Food and Behaviour Research

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Vitamin D and omega-3 fatty acid supplements in children with autism spectrum disorder: a study protocol for a factorial randomised, double-blind, placebo-controlled trial.

Mazahery H, Conlon C, Beck KL, Kruger MC, Stonehouse W, Camargo CA Jr, Meyer BJ, Tsang B, Mugridge O, von Hurst PR. (2016)    

Web URL: Read this and related abstracts on Pubmed.gov

Abstract:

BACKGROUND:

There is strong mechanistic evidence to suggest that vitamin D and omega-3 long chain polyunsaturated fatty acids (n-3 LCPUFAs), specifically docosahexaenoic acid (DHA), have the potential to significantly improve the symptoms of autism spectrum disorder (ASD). However, there are no trials that have measured the effect of both vitamin D and n-3 LCPUFA supplementation on autism severity symptoms. The objective of this 2 × 2 factorial trial is to investigate the effect of vitamin D, n-3 LCPUFAs or a combination of both on core symptoms of ASD.

METHODS/DESIGN:

Children with ASD living in New Zealand (n = 168 children) will be randomised to one of four treatments daily: vitamin D (2000 IU), n-3 LCPUFAs (722 mg DHA), vitamin D (2000 IU) + n-3 LCPUFAs (722 mg DHA) or placebo for 12 months. All researchers, participants and their caregivers will be blinded until the data analysis is completed, and randomisation of the active/placebo capsules and allocation will be fully concealed from all mentioned parties. The primary outcome measures are the change in social-communicative functioning, sensory processing issues and problem behaviours between baseline and 12 months. A secondary outcome measure is the effect on gastrointestinal symptoms. Baseline data will be used to assess and correct basic nutritional deficiencies prior to treatment allocation. For safety measures, serum 25-hydroxyvitamin D 25(OH)D and calcium will be monitored at baseline, 6 and 12 months, and weekly compliance and gastrointestinal symptom diaries will be completed by caregivers throughout the study period.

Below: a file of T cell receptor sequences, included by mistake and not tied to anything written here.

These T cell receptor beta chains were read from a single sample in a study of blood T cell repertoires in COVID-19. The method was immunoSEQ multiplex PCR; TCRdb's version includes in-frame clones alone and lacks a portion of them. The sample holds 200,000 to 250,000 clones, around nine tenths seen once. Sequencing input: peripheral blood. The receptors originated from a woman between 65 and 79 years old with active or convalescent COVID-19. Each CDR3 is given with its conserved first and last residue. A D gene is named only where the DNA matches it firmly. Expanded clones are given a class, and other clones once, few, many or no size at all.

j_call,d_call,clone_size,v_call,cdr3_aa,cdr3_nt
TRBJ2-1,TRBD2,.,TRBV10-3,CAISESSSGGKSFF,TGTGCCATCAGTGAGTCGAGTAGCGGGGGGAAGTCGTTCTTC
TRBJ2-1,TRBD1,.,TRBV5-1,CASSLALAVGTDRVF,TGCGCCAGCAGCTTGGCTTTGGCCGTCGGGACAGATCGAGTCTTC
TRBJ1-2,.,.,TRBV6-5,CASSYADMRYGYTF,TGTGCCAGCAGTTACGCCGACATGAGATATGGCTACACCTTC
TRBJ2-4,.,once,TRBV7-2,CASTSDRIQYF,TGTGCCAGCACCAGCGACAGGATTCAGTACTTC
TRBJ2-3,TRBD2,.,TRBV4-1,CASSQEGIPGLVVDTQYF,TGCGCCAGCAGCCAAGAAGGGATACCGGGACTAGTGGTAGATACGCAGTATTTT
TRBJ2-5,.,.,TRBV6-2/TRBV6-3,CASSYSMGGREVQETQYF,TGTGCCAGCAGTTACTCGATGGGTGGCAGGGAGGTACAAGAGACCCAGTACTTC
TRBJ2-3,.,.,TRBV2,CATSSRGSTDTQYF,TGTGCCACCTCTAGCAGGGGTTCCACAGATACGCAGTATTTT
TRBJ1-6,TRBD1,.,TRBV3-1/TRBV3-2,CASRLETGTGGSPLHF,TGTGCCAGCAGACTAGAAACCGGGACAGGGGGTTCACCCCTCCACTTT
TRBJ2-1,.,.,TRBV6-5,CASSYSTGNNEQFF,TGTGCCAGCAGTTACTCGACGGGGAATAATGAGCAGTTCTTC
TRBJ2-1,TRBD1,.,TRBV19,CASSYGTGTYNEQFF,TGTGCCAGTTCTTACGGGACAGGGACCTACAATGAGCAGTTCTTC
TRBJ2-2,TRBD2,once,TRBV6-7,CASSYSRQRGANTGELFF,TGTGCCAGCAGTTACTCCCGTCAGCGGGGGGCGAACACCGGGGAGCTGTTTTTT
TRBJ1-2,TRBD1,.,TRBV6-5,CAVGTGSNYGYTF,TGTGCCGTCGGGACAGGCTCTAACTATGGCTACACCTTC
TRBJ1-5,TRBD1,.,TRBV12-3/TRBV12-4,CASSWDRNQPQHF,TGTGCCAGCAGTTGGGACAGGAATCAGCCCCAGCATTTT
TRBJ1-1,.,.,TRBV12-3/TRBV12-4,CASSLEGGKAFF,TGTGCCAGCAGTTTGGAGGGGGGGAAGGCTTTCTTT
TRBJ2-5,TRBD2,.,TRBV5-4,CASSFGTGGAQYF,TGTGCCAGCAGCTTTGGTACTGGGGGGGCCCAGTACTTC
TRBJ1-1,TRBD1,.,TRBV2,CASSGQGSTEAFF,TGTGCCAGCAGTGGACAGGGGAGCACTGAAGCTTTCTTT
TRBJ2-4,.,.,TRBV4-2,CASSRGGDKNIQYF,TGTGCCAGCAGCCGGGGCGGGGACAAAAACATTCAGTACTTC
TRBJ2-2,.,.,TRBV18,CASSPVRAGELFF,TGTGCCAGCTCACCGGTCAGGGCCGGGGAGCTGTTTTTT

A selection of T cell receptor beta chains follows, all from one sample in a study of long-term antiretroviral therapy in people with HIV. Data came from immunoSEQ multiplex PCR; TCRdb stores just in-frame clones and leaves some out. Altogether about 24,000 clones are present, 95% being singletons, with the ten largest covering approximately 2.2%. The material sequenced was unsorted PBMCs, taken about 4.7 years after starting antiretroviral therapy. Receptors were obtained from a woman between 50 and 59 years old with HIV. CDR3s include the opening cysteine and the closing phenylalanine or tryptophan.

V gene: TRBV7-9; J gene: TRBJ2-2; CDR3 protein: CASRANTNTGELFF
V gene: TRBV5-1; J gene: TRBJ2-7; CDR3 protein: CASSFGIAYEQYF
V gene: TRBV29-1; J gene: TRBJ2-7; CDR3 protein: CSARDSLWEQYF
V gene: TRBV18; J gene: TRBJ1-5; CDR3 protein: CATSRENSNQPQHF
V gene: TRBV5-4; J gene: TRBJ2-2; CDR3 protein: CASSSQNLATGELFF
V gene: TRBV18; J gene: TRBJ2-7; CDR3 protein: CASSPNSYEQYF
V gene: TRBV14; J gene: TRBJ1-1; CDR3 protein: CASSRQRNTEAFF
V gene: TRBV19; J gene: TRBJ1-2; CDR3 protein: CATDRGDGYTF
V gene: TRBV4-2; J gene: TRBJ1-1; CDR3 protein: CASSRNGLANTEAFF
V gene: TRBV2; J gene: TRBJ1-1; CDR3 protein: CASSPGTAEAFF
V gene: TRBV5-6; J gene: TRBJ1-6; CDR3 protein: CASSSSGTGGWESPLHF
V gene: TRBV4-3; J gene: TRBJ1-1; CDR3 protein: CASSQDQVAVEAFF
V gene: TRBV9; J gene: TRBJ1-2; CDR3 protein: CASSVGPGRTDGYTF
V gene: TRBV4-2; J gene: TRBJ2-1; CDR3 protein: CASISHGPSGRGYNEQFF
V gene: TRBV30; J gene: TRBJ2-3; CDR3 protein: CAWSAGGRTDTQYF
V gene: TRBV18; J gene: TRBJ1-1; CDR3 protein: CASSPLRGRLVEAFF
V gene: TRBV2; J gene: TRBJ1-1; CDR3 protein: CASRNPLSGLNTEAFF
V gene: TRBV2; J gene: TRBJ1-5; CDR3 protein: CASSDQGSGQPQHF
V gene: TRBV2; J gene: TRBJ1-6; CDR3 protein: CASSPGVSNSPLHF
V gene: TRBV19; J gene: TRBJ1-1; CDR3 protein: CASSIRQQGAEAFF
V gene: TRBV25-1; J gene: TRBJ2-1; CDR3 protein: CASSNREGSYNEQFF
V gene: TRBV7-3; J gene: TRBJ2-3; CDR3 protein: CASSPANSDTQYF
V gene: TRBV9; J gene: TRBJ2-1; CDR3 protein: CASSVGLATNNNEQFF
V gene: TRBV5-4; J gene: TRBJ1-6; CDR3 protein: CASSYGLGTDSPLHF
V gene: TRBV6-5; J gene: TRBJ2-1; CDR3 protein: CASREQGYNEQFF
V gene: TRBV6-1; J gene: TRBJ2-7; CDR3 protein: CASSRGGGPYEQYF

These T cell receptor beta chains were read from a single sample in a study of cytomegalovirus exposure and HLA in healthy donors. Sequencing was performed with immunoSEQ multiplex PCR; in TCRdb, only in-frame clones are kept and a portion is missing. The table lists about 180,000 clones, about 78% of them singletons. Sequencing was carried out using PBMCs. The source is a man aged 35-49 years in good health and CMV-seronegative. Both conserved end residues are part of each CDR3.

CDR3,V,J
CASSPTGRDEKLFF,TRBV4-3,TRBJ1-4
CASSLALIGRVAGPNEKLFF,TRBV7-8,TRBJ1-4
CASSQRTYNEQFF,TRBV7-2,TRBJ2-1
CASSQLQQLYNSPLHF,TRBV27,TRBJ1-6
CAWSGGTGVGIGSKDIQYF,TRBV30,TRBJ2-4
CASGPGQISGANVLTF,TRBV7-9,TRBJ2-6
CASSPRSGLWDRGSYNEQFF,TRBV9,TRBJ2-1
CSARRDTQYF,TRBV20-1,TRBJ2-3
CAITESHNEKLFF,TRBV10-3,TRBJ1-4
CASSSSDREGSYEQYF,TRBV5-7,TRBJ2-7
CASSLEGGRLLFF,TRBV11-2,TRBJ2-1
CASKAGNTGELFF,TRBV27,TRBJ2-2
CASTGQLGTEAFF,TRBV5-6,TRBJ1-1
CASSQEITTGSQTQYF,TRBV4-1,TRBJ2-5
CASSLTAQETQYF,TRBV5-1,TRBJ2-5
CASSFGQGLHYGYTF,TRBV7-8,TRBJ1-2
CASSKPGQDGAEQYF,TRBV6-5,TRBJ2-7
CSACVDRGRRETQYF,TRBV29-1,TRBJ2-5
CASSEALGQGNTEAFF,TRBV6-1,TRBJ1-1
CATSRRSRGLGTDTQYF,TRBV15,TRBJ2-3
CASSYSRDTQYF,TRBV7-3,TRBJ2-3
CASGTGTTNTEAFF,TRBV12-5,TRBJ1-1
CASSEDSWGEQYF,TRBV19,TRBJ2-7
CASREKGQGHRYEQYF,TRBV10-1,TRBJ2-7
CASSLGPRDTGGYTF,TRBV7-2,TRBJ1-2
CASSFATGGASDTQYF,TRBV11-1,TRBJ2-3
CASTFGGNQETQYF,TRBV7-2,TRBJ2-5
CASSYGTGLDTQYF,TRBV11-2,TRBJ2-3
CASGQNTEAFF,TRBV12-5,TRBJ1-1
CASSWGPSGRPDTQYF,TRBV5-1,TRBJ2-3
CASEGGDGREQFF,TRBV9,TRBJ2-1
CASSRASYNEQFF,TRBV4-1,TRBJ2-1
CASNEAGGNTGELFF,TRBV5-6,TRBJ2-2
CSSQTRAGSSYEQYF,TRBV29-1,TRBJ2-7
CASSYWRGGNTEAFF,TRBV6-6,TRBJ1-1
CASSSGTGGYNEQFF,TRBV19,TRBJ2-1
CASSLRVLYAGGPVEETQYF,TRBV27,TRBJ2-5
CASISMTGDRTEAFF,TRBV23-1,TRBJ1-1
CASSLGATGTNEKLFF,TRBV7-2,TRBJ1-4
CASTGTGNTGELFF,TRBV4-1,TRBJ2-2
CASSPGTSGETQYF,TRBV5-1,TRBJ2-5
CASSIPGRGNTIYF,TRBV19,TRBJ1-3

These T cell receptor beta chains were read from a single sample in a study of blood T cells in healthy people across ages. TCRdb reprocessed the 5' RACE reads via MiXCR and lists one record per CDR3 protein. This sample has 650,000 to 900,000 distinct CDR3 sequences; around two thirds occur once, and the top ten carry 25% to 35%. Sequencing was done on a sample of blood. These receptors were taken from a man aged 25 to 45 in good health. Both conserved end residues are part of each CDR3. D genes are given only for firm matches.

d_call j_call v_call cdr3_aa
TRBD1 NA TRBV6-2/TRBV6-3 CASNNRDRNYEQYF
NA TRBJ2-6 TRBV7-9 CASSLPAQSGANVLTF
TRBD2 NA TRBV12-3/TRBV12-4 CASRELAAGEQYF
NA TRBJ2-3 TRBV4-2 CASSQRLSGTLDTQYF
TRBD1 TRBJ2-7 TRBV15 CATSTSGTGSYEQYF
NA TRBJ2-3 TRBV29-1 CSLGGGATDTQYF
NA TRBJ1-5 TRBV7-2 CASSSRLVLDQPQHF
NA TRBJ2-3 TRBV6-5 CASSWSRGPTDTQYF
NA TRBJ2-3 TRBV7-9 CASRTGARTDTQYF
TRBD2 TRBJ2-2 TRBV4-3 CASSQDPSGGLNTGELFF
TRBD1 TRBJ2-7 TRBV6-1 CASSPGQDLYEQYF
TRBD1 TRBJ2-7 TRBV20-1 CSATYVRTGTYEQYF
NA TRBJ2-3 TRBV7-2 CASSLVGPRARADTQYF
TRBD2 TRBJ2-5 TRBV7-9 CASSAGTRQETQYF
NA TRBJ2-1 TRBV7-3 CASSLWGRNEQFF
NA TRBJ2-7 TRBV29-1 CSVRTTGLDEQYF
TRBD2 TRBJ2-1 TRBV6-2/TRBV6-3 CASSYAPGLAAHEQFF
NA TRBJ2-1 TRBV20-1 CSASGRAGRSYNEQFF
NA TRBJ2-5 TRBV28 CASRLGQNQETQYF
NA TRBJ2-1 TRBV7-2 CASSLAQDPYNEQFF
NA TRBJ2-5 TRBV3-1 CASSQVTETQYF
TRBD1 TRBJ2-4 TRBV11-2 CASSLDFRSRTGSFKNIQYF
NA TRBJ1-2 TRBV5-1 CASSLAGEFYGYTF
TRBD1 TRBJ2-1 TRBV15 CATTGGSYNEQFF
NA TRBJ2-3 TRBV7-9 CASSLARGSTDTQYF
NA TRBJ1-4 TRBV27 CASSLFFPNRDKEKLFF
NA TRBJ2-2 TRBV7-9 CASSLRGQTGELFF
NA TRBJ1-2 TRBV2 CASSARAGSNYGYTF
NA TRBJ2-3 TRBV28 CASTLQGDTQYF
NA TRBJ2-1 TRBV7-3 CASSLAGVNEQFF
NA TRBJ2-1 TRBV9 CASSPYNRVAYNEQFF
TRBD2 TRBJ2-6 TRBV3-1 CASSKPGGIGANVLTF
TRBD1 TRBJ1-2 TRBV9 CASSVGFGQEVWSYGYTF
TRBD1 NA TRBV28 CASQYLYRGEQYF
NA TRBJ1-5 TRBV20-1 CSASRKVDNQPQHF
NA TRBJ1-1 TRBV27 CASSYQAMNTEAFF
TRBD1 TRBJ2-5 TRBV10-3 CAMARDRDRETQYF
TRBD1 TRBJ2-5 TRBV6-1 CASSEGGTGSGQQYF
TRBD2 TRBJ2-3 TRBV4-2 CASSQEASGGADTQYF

DISCUSSION:

To our knowledge there are no randomised controlled trials assessing the effects of both vitamin D and DHA supplementation on core symptoms of ASD. If it is shown that either vitamin D, DHA or both are effective, the trial would reveal a non-invasive approach to managing ASD symptoms.